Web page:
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Color is a fundamental element of our lives. Understanding how to use it for visual communication in a variety of contexts is essential for designers and artists. This course is about learning how to use color, not only to create more effective designs, but also to tell a story. Illustrator, professor, and author Mary Jane Begin explains how color intertwines with brand identity, how it affects the mood of a piece and directs the viewer's attention to areas of interest, and how it can connect images or create space between elements. She removes the mystery surrounding the color wheel and color relationships; shows how to layer, mix, and digitally alter color; and use light to integrate temperature, translucency, and contrast.
These lessons are applicable to a number of fields, including graphic design, photography, and illustration, and both traditional and digital media. Dive in and get a fresh look at color that is sure to revitalize your creativity and your work.
Do these colors make you hungry? Hungry for something sweet perhaps? Do they make you think of chocolate and peanut butter? Color can be so identifiable with a logo or a package design that the color alone can conjure an image or product in your mind and make you want it. Shape, topography and concept are all equally important in developing brand identity. But color is the fourth leg of the stool. Providing not only visual appeal but information that identifies the product and ideally makes you desire it.
What is the color on screen actually telling your brain? If we look at the colors, quite literally we are seeing peanut butter and chocolate identified. But what about the orange color? It's a dominant element, so what is it telling us? Peanut butter, actually appears more orange than yellow and the interior of this sweet confection is more like peanut butter than a peanut. So, why not both colors? I suspect the orange makes us think of warmth and happiness.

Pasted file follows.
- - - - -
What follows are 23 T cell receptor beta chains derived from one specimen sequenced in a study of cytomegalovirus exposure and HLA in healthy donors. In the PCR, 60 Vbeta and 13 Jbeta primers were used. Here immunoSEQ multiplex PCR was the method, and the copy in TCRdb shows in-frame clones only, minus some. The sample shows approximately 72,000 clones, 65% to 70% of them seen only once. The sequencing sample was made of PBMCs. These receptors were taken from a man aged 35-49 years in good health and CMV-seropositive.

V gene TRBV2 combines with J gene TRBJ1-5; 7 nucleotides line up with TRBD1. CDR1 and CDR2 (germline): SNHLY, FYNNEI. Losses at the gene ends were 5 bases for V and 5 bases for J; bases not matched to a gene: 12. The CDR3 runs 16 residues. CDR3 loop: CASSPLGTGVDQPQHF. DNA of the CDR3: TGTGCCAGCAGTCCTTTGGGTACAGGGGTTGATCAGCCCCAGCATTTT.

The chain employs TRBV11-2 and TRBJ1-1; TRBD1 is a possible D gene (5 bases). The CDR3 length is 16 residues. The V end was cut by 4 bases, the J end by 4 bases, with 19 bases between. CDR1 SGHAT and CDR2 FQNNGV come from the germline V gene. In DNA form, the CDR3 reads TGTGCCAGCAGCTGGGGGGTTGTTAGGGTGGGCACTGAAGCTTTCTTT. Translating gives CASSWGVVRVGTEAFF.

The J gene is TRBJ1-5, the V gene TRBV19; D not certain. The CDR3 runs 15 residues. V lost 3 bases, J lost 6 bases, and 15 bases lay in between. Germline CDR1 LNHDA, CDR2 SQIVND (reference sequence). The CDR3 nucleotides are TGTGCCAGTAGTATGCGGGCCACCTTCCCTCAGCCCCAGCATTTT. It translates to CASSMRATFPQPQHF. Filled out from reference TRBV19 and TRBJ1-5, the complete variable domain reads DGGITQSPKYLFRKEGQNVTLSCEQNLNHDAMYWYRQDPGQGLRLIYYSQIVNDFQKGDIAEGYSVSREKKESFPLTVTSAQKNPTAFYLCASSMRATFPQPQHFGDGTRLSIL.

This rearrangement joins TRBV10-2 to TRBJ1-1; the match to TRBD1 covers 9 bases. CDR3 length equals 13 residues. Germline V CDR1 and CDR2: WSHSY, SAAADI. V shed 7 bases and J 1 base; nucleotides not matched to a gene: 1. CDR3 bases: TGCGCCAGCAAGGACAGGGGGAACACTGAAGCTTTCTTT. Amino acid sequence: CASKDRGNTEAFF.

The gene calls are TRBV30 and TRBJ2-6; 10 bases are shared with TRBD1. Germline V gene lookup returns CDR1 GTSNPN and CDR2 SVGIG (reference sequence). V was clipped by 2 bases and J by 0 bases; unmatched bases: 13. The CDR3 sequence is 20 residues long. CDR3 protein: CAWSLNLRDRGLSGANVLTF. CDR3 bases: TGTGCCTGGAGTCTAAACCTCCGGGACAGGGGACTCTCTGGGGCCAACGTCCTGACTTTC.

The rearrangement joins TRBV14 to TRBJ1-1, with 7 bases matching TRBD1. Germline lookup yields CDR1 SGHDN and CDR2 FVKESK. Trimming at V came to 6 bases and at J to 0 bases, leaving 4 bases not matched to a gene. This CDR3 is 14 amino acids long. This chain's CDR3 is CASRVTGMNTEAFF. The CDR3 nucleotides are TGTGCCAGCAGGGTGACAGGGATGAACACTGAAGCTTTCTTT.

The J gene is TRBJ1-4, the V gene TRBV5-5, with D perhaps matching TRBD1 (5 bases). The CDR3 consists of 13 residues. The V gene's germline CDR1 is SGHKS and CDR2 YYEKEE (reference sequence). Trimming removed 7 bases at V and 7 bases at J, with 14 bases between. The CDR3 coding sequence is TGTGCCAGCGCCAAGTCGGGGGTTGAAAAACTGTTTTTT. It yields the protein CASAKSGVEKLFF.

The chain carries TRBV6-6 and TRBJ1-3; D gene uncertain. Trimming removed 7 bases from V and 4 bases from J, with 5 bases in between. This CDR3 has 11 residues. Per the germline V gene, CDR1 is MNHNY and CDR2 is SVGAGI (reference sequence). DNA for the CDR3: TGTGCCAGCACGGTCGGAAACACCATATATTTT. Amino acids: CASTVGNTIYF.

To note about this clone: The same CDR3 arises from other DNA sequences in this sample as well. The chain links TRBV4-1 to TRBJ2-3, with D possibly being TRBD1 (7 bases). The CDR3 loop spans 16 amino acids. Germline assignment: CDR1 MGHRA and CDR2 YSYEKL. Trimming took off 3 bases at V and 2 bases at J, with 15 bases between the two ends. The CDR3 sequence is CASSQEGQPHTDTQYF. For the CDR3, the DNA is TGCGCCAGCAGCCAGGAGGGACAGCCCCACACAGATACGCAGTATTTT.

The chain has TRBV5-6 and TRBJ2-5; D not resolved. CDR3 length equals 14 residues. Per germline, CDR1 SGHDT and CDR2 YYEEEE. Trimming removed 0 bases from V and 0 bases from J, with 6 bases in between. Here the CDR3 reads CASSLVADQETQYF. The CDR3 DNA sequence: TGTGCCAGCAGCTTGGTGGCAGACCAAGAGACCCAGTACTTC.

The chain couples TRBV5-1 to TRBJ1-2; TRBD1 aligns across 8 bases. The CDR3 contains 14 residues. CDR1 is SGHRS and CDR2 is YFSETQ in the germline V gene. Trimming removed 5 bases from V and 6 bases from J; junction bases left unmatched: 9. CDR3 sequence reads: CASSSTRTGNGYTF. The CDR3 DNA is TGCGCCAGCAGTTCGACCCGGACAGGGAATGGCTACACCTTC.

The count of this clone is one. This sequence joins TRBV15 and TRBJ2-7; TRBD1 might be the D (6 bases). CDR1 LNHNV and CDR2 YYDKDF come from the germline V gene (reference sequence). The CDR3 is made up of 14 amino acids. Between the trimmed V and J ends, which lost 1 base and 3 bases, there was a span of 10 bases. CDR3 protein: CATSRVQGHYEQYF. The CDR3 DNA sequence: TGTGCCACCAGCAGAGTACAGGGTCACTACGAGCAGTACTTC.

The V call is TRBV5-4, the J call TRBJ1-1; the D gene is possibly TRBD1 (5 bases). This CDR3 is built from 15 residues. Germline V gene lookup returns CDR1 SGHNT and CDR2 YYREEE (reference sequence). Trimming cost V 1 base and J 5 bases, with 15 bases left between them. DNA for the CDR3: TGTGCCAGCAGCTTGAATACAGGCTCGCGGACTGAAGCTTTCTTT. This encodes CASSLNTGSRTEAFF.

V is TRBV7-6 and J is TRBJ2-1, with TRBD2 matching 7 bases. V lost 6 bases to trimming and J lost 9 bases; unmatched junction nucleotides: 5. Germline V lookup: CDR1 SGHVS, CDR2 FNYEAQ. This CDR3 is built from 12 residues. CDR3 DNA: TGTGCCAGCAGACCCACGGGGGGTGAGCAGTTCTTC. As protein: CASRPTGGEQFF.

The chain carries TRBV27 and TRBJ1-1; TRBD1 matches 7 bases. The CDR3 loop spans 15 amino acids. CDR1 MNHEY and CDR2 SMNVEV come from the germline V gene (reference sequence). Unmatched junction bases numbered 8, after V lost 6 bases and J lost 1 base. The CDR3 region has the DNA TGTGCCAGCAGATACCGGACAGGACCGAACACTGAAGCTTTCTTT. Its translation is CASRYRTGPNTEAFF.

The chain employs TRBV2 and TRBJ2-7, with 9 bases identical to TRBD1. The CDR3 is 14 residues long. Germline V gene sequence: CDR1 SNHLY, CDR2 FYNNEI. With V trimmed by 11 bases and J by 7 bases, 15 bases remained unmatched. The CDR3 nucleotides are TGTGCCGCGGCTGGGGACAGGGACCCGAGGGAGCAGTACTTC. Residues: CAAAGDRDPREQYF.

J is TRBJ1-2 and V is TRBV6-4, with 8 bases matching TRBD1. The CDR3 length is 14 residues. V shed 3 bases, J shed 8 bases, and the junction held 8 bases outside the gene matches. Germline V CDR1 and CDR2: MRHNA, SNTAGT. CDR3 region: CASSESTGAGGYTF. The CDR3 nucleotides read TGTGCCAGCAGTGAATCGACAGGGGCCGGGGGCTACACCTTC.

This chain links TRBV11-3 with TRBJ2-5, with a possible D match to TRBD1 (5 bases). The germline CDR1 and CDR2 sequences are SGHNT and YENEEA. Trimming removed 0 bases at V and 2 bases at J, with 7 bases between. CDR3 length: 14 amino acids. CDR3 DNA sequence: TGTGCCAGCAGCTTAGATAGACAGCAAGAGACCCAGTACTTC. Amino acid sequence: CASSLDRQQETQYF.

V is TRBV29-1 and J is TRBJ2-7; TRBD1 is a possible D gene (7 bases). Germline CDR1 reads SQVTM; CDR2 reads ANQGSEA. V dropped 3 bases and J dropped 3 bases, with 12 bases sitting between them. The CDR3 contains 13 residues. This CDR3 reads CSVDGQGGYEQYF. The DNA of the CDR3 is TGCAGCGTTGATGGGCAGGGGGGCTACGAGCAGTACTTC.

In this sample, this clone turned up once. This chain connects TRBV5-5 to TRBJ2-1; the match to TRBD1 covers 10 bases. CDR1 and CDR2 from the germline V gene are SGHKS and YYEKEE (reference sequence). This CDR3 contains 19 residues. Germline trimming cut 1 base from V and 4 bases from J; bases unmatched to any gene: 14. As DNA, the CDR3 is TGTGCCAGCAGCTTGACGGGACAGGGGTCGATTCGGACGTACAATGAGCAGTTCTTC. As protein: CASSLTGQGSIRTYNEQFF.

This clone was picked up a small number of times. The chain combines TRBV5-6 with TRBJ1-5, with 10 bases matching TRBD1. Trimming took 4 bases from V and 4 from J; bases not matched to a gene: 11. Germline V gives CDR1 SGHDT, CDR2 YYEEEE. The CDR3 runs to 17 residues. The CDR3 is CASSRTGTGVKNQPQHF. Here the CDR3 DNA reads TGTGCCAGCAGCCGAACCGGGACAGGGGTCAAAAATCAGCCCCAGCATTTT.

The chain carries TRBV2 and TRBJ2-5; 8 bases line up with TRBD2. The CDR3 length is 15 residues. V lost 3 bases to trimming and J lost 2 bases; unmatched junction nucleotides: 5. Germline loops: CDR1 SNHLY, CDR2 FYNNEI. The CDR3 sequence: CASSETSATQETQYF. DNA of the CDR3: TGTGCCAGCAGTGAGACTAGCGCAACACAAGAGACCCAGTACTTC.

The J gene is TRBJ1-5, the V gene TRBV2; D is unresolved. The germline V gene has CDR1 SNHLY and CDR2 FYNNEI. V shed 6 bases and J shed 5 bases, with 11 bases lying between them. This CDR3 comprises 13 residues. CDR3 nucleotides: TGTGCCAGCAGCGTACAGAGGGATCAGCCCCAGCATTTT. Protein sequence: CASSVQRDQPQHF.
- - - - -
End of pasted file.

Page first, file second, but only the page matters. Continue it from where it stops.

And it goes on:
Although red is also warm, it might have signaled something different. Cherry or strawberry flavor or danger. Too many calories in this candy. Here is another food product label that Andy Warhol immortalized. It is so ubiquitous in American culture. The colors used actually make us think of two things simultaneously, tomato soup and soup as a whole. The size of the word soup is almost as large as the word tomato.
So, that may be why we can make the leap from just tomato soup to soups of any kind. Now, not all brands rely on color to tell their story. Some focus exclusively on shape. This presents something we are familiar with as a shape, a window. But without the color, the brand identity disappears. The colors are integral to the concept of opening Windows and finding new, dare I say it, Vistas.
Well, this symbol is recognizable even without the color or with any applied color so long as the basic design remains consistent. In fact, the color variations for this logo are part of the design suggesting a core brand with lots of flavors or varieties. Color becomes a basic element of the marketplace used to capture consumers and get them to buy a product. Knowing the color can make or break the popularity of goods means understanding visual language and the meaning behind your color choices.
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